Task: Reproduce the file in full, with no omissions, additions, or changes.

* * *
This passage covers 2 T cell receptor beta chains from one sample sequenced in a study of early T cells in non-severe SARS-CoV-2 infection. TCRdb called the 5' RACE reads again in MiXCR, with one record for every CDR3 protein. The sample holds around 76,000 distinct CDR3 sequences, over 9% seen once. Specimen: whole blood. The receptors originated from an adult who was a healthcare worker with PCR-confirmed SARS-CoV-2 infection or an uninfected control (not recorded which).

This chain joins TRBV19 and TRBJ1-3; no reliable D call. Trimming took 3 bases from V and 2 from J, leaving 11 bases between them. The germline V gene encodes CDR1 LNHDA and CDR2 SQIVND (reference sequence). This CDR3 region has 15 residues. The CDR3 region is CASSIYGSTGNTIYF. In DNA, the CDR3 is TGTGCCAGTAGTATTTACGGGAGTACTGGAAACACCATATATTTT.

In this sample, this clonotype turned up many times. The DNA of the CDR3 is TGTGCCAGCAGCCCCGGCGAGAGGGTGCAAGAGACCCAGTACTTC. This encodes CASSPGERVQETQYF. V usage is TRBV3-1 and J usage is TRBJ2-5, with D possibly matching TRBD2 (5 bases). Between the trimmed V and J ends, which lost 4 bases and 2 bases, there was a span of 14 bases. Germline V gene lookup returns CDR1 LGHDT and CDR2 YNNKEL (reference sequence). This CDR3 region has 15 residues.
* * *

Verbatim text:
This passage covers 2 T cell receptor beta chains from one sample sequenced in a study of early T cells in non-severe SARS-CoV-2 infection. TCRdb called the 5' RACE reads again in MiXCR, with one record for every CDR3 protein. The sample holds around 76,000 distinct CDR3 sequences, over 9% seen once. Specimen: whole blood. The receptors originated from an adult who was a healthcare worker with PCR-confirmed SARS-CoV-2 infection or an uninfected control (not recorded which).

This chain joins TRBV19 and TRBJ1-3; no reliable D call. Trimming took 3 bases from V and 2 from J, leaving 11 bases between them. The germline V gene encodes CDR1 LNHDA and CDR2 SQIVND (reference sequence). This CDR3 region has 15 residues. The CDR3 region is CASSIYGSTGNTIYF. In DNA, the CDR3 is TGTGCCAGTAGTATTTACGGGAGTACTGGAAACACCATATATTTT.

In this sample, this clonotype turned up many times. The DNA of the CDR3 is TGTGCCAGCAGCCCCGGCGAGAGGGTGCAAGAGACCCAGTACTTC. This encodes CASSPGERVQETQYF. V usage is TRBV3-1 and J usage is TRBJ2-5, with D possibly matching TRBD2 (5 bases). Between the trimmed V and J ends, which lost 4 bases and 2 bases, there was a span of 14 bases. Germline V gene lookup returns CDR1 LGHDT and CDR2 YNNKEL (reference sequence). This CDR3 region has 15 residues.